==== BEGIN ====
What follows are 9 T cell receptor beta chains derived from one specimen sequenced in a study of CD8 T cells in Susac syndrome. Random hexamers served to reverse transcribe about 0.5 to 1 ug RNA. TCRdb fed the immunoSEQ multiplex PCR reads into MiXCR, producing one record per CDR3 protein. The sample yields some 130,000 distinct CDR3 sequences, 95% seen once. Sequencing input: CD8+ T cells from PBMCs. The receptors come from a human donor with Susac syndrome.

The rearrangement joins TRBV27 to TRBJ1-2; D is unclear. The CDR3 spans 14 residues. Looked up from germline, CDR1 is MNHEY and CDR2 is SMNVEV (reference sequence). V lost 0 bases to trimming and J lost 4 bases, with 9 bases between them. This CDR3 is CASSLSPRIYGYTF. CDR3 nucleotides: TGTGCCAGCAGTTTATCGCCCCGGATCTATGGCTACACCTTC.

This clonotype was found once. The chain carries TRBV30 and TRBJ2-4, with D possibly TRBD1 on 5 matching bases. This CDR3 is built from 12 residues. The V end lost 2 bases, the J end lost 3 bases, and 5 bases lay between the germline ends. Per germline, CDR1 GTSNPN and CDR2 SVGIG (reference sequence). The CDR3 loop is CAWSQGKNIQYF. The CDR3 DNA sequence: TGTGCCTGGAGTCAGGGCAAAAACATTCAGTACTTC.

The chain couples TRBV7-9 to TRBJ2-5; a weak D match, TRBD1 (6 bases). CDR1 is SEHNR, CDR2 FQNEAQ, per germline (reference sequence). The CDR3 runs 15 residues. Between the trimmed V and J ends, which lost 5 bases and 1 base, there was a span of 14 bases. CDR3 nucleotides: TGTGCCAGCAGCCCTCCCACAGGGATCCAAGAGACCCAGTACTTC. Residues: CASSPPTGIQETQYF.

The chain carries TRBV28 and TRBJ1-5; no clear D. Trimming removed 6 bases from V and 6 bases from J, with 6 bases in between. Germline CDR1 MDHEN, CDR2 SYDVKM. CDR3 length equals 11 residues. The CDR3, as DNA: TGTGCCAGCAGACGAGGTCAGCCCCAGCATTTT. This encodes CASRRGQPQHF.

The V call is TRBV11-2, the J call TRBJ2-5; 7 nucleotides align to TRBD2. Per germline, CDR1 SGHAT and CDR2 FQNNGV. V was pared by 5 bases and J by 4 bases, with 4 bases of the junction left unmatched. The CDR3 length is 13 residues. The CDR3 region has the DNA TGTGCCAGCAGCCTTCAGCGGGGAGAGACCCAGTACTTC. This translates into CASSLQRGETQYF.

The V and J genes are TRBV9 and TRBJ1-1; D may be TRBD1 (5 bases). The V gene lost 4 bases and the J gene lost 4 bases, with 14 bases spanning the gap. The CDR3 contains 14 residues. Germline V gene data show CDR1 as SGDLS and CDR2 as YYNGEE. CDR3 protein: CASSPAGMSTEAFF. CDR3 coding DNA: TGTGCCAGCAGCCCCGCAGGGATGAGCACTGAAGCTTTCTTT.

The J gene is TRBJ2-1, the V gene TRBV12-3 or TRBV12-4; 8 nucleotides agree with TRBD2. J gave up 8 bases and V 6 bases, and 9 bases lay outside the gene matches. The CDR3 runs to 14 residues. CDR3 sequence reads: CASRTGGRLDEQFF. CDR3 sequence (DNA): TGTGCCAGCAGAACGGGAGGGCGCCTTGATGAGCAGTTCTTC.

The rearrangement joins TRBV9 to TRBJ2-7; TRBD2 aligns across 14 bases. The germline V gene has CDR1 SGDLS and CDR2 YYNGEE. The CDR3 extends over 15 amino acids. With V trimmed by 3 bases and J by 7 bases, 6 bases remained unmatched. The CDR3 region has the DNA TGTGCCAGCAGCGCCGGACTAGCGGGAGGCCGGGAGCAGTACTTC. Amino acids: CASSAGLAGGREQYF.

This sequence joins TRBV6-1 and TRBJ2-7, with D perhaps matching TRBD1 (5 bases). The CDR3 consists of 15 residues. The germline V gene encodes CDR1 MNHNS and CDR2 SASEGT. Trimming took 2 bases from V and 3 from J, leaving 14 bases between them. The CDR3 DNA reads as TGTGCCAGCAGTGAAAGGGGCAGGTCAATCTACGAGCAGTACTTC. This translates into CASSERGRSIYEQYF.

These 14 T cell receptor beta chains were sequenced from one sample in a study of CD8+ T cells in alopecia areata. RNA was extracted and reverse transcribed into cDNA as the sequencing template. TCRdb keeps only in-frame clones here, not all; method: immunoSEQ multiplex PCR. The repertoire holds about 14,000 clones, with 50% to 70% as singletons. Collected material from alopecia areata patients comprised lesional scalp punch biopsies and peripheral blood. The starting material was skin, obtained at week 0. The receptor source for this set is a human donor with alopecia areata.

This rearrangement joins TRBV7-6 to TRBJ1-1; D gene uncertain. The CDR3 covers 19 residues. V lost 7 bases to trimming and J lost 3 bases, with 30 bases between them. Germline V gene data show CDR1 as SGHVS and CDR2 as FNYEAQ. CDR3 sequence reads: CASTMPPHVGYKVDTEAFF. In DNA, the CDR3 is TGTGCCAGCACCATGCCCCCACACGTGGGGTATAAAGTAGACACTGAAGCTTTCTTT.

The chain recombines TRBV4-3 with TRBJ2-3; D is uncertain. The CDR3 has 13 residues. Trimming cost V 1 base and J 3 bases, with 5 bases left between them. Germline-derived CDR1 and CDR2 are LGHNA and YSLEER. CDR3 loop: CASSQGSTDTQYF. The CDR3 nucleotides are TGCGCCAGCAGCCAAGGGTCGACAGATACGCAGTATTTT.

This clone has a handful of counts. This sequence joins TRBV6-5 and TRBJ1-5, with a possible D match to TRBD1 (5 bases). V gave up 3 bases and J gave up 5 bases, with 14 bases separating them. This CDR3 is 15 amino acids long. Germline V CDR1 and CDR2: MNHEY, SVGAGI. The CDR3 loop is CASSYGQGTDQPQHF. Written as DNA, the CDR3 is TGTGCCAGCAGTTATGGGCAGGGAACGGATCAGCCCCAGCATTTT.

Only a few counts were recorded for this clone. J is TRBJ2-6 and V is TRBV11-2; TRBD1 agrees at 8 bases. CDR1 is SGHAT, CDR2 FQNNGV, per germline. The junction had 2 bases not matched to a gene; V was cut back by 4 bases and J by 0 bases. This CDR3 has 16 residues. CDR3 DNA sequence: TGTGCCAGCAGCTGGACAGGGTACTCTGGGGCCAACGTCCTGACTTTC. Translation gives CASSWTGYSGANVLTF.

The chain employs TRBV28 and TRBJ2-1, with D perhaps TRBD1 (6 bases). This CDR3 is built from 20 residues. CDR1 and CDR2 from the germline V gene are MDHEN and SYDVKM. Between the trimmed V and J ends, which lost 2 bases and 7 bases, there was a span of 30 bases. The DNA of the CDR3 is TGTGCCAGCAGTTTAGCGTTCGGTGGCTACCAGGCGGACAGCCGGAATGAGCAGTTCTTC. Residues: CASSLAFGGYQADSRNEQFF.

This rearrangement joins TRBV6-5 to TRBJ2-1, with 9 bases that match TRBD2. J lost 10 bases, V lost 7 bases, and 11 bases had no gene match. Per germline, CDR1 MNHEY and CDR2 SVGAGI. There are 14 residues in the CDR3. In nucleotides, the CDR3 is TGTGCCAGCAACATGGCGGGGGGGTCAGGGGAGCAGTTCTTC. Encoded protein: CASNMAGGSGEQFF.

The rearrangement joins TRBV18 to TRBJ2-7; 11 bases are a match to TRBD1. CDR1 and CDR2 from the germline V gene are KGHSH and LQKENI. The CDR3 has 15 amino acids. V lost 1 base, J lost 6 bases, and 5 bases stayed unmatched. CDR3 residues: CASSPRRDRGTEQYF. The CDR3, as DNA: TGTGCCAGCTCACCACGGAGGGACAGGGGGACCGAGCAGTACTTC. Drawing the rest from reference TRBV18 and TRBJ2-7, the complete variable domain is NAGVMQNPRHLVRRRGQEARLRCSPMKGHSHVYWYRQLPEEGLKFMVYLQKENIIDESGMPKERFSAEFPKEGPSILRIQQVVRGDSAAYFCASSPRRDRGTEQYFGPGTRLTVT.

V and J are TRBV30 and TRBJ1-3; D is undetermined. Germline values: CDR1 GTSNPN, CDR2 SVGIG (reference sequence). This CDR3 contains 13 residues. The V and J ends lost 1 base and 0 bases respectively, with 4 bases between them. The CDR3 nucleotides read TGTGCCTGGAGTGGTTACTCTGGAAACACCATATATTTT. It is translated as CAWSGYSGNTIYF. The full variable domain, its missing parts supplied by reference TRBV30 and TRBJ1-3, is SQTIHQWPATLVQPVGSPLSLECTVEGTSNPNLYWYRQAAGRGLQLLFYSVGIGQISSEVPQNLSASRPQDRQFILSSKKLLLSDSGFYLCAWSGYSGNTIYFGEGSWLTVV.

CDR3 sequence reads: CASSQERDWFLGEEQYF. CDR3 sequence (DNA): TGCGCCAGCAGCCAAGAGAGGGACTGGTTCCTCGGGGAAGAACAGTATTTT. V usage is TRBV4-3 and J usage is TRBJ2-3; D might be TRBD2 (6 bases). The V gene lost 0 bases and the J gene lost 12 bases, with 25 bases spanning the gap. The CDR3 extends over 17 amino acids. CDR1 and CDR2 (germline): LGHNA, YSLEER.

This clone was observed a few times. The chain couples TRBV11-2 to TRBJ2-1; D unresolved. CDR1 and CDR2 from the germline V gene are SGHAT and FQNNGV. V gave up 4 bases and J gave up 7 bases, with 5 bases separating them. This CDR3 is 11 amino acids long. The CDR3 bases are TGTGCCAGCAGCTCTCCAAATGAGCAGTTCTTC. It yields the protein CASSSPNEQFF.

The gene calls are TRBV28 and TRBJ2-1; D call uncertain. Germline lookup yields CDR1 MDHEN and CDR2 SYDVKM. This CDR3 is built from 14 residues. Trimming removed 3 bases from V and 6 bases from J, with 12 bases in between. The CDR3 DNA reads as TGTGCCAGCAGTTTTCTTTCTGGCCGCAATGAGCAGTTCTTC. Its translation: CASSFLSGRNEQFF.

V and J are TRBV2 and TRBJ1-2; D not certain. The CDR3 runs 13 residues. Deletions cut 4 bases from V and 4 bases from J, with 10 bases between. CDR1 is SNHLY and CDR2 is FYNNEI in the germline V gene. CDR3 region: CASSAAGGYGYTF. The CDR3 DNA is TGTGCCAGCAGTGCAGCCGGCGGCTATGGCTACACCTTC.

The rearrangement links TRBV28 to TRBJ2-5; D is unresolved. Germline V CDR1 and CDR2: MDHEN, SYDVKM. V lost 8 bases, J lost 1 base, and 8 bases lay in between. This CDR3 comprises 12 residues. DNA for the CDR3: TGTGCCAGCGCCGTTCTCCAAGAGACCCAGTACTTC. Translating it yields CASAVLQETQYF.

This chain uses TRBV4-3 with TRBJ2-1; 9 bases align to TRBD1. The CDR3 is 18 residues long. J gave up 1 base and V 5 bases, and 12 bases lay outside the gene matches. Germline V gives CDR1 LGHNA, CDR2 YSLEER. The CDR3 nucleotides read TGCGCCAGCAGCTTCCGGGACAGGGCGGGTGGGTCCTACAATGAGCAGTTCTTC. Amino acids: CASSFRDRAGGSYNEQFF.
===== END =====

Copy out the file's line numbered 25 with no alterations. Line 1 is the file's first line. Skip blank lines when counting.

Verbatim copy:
This chain uses TRBV4-3 with TRBJ2-1; 9 bases align to TRBD1. The CDR3 is 18 residues long. J gave up 1 base and V 5 bases, and 12 bases lay outside the gene matches. Germline V gives CDR1 LGHNA, CDR2 YSLEER. The CDR3 nucleotides read TGCGCCAGCAGCTTCCGGGACAGGGCGGGTGGGTCCTACAATGAGCAGTTCTTC. Amino acids: CASSFRDRAGGSYNEQFF.